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Beethoven Sym. 7 to get LPO treatment tonight

For the past two weeks the Louisiana Philharmonic Orchestra (LPO) has been busy serving up two divergent programs – the first, a night of Russian-oriented works and a the second, a lighter serving of “Spring” serenades. Tonight, under the solid work of maestro Carlos Miguel Prieto, Jr., the members will return to their classical foundation with a program that features the rarely-performed, but sprightly Beethoven Symphony No. 7.

With the possible exception of Beethoven’s Symphony No. 6, most critics agree that the composer’s best works were his odd-numbered symphonies. While the Symphony No. 7 may lack the staying power of the groundbreaking Symphony No. 3 (“Eroica) or the difficult Symphony No. 9 (“Choral”), it does provide moments of brilliance brilliance and majesty that make it a crowd pleaser.


Prieto takes delight in presenting Guatemalan composer Jorge Alvaro Sarmientos’  Concertino for Marimba, composed in 1957. Principal LPO percussionist and assistant tympani player Nena Lorenzwill perform on marimba with her fellow players the during the first half of tonight’s program. What makes that even more important is that it was recently revealed that Lorenz is a breast cancer survivor, who underwent chemotherapy and surgery in 2010 and has been given a clean bill of health by her doctors.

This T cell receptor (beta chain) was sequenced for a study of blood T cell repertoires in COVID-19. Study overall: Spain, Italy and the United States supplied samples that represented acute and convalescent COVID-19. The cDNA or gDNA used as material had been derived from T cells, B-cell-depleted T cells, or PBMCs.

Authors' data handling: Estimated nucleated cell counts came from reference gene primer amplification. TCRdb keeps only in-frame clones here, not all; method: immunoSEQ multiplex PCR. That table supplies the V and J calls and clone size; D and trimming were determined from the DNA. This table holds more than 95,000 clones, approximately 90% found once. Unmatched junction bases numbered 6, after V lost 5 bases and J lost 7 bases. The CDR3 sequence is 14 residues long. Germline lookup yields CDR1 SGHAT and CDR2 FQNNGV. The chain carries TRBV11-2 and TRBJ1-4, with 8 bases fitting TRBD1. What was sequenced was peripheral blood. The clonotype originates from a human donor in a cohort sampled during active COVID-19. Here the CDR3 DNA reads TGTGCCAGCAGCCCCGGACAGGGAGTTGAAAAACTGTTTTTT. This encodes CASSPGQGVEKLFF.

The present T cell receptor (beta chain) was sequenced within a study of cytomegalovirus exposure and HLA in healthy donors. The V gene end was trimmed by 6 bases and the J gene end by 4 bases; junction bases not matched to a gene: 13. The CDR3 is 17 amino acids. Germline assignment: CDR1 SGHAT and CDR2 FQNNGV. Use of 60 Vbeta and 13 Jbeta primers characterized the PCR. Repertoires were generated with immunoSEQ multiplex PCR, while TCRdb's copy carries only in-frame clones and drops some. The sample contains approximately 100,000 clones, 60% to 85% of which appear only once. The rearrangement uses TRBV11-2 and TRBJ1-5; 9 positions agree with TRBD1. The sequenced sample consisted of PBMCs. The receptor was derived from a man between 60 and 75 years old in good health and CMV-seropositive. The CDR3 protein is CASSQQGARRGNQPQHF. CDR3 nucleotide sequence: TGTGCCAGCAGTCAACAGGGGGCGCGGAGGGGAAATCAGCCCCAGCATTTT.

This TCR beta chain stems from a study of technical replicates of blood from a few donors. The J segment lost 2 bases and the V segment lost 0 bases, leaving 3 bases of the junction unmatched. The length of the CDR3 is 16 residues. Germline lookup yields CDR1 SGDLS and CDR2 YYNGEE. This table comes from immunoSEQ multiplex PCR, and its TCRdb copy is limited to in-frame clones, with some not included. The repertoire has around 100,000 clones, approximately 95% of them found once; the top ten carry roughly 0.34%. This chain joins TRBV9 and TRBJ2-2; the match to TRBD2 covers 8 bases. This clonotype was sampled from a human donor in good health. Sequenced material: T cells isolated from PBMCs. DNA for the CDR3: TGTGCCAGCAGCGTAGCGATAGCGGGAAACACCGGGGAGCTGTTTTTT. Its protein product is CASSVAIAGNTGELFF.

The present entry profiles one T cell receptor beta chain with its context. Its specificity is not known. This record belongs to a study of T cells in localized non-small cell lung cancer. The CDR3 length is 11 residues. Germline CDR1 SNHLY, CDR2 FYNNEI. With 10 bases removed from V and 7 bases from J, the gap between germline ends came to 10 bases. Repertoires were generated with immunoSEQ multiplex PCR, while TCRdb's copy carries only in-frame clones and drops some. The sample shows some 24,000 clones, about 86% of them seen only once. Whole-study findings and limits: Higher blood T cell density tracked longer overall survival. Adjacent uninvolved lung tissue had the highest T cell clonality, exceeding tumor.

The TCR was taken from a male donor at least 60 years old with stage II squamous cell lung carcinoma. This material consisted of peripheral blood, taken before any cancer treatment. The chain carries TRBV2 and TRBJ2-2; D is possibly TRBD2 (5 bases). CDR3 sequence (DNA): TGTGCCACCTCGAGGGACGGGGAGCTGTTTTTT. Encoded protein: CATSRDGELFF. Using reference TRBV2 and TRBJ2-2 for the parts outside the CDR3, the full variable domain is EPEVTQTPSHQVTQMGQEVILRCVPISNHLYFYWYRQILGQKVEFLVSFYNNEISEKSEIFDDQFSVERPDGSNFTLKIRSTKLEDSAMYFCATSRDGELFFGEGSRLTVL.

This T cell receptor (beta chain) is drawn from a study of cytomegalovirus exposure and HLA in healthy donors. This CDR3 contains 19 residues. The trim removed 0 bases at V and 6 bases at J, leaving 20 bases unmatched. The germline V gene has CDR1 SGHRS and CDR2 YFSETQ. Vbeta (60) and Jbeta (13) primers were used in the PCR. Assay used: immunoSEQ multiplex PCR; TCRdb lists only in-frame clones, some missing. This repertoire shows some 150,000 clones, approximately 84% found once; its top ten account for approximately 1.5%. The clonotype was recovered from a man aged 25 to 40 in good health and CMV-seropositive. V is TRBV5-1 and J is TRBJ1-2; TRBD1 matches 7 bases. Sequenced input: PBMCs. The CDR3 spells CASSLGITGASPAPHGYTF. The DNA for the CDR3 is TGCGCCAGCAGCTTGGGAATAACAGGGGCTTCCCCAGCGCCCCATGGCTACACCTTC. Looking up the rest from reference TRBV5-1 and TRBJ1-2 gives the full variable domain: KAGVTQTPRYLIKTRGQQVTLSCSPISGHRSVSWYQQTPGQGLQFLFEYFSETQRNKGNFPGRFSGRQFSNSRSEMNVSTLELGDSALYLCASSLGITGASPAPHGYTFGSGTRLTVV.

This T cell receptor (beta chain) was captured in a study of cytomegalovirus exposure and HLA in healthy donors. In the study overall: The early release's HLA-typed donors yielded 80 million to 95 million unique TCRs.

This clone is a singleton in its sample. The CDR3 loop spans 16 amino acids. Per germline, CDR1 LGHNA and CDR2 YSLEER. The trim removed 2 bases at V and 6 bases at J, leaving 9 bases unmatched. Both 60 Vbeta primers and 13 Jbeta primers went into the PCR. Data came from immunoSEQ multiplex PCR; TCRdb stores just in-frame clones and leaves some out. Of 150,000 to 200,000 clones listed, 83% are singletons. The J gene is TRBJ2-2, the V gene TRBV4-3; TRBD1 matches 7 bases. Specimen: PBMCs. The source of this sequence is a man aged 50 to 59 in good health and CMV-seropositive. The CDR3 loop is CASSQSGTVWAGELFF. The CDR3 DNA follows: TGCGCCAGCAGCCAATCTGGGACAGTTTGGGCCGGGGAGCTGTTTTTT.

Nena Lorenz and marimba
LPO Percussionist Nena Lorenz with marimba ©John Paul Roberts


Tonight’s program also contains the Arnold Schoenberg Chamber Symphony No. 1  in E major written for a 15-piece chamber ensemble. The piece written in 1906 and premiered a year later is written for six strings, eight woodwinds and a brass section consisting of two French horns. Schoenberg did revisit his Kammersymphonie, Op. 9 in 1935 after emigrating to the United States when he wrote a transcription for full orchestra which bears the opus designation of 9b.

Tickets for the event to be held tonight at the First Baptist Church on Canal Boulevard are still available.